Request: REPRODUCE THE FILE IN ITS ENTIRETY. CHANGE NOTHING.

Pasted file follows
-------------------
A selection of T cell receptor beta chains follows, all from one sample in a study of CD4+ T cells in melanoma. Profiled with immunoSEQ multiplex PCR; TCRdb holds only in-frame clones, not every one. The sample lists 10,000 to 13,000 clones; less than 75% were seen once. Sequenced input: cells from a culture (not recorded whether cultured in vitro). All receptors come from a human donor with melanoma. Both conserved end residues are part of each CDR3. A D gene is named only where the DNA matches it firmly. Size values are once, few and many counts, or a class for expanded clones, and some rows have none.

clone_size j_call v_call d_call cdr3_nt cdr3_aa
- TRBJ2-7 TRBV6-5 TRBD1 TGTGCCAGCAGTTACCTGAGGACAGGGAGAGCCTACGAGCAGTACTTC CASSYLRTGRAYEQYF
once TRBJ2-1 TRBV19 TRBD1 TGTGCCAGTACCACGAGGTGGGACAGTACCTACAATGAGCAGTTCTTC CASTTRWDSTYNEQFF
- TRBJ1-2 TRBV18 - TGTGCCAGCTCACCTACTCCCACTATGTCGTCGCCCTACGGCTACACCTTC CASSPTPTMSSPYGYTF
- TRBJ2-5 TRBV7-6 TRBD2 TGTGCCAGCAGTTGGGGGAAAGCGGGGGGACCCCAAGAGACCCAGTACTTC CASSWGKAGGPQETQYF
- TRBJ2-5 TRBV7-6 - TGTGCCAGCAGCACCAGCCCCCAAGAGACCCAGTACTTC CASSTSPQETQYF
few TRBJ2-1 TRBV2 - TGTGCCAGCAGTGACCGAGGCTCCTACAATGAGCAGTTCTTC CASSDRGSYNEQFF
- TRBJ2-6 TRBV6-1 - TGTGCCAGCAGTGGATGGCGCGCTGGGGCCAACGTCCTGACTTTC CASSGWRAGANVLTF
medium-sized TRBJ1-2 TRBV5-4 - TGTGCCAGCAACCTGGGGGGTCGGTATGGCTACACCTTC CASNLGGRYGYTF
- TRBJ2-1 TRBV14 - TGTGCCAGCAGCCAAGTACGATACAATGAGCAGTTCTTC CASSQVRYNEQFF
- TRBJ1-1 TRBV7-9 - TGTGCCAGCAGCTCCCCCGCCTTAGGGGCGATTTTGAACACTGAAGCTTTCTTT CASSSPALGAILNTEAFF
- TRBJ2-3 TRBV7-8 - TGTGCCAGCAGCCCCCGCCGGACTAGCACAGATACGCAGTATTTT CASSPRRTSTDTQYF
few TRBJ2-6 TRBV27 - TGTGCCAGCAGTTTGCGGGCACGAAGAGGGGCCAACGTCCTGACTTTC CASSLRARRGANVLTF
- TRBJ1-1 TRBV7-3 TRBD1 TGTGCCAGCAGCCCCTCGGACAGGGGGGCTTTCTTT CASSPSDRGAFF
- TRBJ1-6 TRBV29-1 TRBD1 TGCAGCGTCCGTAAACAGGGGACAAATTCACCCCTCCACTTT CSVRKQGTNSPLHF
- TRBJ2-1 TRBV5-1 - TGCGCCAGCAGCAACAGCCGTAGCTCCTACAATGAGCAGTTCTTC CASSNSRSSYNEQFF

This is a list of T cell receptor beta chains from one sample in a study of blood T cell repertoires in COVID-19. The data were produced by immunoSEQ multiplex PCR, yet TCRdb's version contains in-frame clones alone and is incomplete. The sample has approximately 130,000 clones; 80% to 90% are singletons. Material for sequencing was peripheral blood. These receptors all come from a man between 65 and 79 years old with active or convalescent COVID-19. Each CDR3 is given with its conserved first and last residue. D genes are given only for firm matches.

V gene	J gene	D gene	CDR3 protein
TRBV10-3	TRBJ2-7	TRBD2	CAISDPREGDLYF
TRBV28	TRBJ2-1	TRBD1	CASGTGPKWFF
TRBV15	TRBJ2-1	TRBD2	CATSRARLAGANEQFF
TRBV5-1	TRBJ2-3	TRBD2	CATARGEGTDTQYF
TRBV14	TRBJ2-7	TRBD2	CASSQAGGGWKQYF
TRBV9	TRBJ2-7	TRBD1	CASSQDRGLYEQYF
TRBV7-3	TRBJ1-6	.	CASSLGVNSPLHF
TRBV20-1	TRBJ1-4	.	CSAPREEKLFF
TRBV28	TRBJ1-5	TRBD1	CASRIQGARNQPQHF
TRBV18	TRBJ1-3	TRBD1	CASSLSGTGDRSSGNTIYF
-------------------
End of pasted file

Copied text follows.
A selection of T cell receptor beta chains follows, all from one sample in a study of CD4+ T cells in melanoma. Profiled with immunoSEQ multiplex PCR; TCRdb holds only in-frame clones, not every one. The sample lists 10,000 to 13,000 clones; less than 75% were seen once. Sequenced input: cells from a culture (not recorded whether cultured in vitro). All receptors come from a human donor with melanoma. Both conserved end residues are part of each CDR3. A D gene is named only where the DNA matches it firmly. Size values are once, few and many counts, or a class for expanded clones, and some rows have none.

clone_size j_call v_call d_call cdr3_nt cdr3_aa
- TRBJ2-7 TRBV6-5 TRBD1 TGTGCCAGCAGTTACCTGAGGACAGGGAGAGCCTACGAGCAGTACTTC CASSYLRTGRAYEQYF
once TRBJ2-1 TRBV19 TRBD1 TGTGCCAGTACCACGAGGTGGGACAGTACCTACAATGAGCAGTTCTTC CASTTRWDSTYNEQFF
- TRBJ1-2 TRBV18 - TGTGCCAGCTCACCTACTCCCACTATGTCGTCGCCCTACGGCTACACCTTC CASSPTPTMSSPYGYTF
- TRBJ2-5 TRBV7-6 TRBD2 TGTGCCAGCAGTTGGGGGAAAGCGGGGGGACCCCAAGAGACCCAGTACTTC CASSWGKAGGPQETQYF
- TRBJ2-5 TRBV7-6 - TGTGCCAGCAGCACCAGCCCCCAAGAGACCCAGTACTTC CASSTSPQETQYF
few TRBJ2-1 TRBV2 - TGTGCCAGCAGTGACCGAGGCTCCTACAATGAGCAGTTCTTC CASSDRGSYNEQFF
- TRBJ2-6 TRBV6-1 - TGTGCCAGCAGTGGATGGCGCGCTGGGGCCAACGTCCTGACTTTC CASSGWRAGANVLTF
medium-sized TRBJ1-2 TRBV5-4 - TGTGCCAGCAACCTGGGGGGTCGGTATGGCTACACCTTC CASNLGGRYGYTF
- TRBJ2-1 TRBV14 - TGTGCCAGCAGCCAAGTACGATACAATGAGCAGTTCTTC CASSQVRYNEQFF
- TRBJ1-1 TRBV7-9 - TGTGCCAGCAGCTCCCCCGCCTTAGGGGCGATTTTGAACACTGAAGCTTTCTTT CASSSPALGAILNTEAFF
- TRBJ2-3 TRBV7-8 - TGTGCCAGCAGCCCCCGCCGGACTAGCACAGATACGCAGTATTTT CASSPRRTSTDTQYF
few TRBJ2-6 TRBV27 - TGTGCCAGCAGTTTGCGGGCACGAAGAGGGGCCAACGTCCTGACTTTC CASSLRARRGANVLTF
- TRBJ1-1 TRBV7-3 TRBD1 TGTGCCAGCAGCCCCTCGGACAGGGGGGCTTTCTTT CASSPSDRGAFF
- TRBJ1-6 TRBV29-1 TRBD1 TGCAGCGTCCGTAAACAGGGGACAAATTCACCCCTCCACTTT CSVRKQGTNSPLHF
- TRBJ2-1 TRBV5-1 - TGCGCCAGCAGCAACAGCCGTAGCTCCTACAATGAGCAGTTCTTC CASSNSRSSYNEQFF

This is a list of T cell receptor beta chains from one sample in a study of blood T cell repertoires in COVID-19. The data were produced by immunoSEQ multiplex PCR, yet TCRdb's version contains in-frame clones alone and is incomplete. The sample has approximately 130,000 clones; 80% to 90% are singletons. Material for sequencing was peripheral blood. These receptors all come from a man between 65 and 79 years old with active or convalescent COVID-19. Each CDR3 is given with its conserved first and last residue. D genes are given only for firm matches.

V gene	J gene	D gene	CDR3 protein
TRBV10-3	TRBJ2-7	TRBD2	CAISDPREGDLYF
TRBV28	TRBJ2-1	TRBD1	CASGTGPKWFF
TRBV15	TRBJ2-1	TRBD2	CATSRARLAGANEQFF
TRBV5-1	TRBJ2-3	TRBD2	CATARGEGTDTQYF
TRBV14	TRBJ2-7	TRBD2	CASSQAGGGWKQYF
TRBV9	TRBJ2-7	TRBD1	CASSQDRGLYEQYF
TRBV7-3	TRBJ1-6	.	CASSLGVNSPLHF
TRBV20-1	TRBJ1-4	.	CSAPREEKLFF
TRBV28	TRBJ1-5	TRBD1	CASRIQGARNQPQHF
TRBV18	TRBJ1-3	TRBD1	CASSLSGTGDRSSGNTIYF